All of Marina Heights low-income homes are already occupied.
Thursday, October 26, 2006
Although bulldozers are still grading dirt on the site of Marina Heights on the former Fort Ord, all of the project’s low-income housing is already built.
The only catch is that it’s completely occupied.
East of the Marina Heights project site off Imjin Parkway lies Abrams, townhome-style units originally built by the US Army for military families. A chain-link fence may separate Abrams and Marina Heights, but the two sites are integrally linked.
One hundred and thirty six of the Abrams units will eventually be rented to low- and very low-income families to meet the Marina Redevelopment Agency’s affordable housing obligations for the 1,050-unit project. Another 51 affordable units will come from Preston Park, which is just northeast of Abrams.
Right now, 20 percent of the homes in both Abrams and Preston Park are rented at below market rate.
Over the next three years, the City expects natural turnover to occur, and as market-rate renters leave, low- and very low-income families will replace them.
“Everyone can still stay there,” says Debby Platt, who works in the city’s Strategic Development Center. “No one is losing their units. They can stay there as long as they want.”
This is not exactly true. Since Marina Heights is in a redevelopment area, by law 15 percent of homes have to go to very low-, low-, and moderate-income people, says Haywood Norton, project manager for Marina Heights. This mandate will be met by using units in Abrams and Preston Park.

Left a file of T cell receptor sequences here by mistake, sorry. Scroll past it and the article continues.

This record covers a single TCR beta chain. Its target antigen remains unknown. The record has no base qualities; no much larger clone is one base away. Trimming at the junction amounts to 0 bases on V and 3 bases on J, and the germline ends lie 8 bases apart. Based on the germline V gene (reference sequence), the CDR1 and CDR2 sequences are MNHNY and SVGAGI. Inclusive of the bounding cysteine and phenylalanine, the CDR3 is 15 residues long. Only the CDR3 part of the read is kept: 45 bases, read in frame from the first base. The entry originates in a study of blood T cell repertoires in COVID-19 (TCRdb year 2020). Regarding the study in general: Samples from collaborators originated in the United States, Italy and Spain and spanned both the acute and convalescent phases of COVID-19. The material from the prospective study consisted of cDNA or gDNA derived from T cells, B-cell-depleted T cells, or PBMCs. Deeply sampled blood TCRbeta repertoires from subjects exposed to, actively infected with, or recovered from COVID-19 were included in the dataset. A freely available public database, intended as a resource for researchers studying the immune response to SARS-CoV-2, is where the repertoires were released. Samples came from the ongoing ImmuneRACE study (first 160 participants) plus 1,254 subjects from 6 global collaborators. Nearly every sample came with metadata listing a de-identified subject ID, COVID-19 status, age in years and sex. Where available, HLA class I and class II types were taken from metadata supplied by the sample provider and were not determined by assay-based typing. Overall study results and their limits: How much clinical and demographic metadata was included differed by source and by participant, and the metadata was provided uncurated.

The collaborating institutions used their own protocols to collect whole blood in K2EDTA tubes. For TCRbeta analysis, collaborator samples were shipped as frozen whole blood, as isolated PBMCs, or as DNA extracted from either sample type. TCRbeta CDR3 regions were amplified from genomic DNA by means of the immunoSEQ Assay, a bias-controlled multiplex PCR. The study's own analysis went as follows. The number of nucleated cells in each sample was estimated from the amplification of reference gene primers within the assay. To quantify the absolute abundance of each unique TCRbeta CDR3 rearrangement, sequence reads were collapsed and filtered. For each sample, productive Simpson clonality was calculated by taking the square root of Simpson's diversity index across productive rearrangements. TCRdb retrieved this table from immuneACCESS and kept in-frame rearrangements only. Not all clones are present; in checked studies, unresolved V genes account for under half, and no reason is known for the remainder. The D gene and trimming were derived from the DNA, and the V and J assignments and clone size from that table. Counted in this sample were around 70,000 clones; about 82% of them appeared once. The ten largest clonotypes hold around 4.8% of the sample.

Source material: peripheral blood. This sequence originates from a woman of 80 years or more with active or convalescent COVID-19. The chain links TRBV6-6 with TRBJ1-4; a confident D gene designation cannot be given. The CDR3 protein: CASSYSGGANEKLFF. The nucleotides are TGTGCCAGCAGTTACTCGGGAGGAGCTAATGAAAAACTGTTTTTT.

By the time the last home is built in Marina Heights—now slated for completion in 2011—186 of the units in Abrams and Preston Park need to be rented at affordable rates, Norton says.
The City plans to phase in the affordable rentals with the development of new homes in Marina Heights, he says.
Abram’s market-rate units, which rent for $1,075 a month for two bedrooms, have a two-year waiting list because of their relatively inexpensive price and spacious quarters—972 square feet with a garage and a backyard or balcony. The developer, Cypress Marina Heights, has agreed to sell another 210 homes below market rate when it was only required to do so for 62 units, Norton says.
“It’s not perfect, but it’s beyond what is required,” he says.
All of the units for low- and very low-income families will be rentals using the old Army housing. Families living in Abram or Preston Park will end up with larger units and more open space than typical apartment or condominiums complexes, Norton says.
And while the below-market rate homes will be integrated within Marina Heights, the affordable homes will be off site. “I think I would have preferred having all of it integrated into the development and built new,” says Mayor Ila Mettee-McCutchon. The deal was negotiated in closed session with two former council members, Mettee-McCutchon says.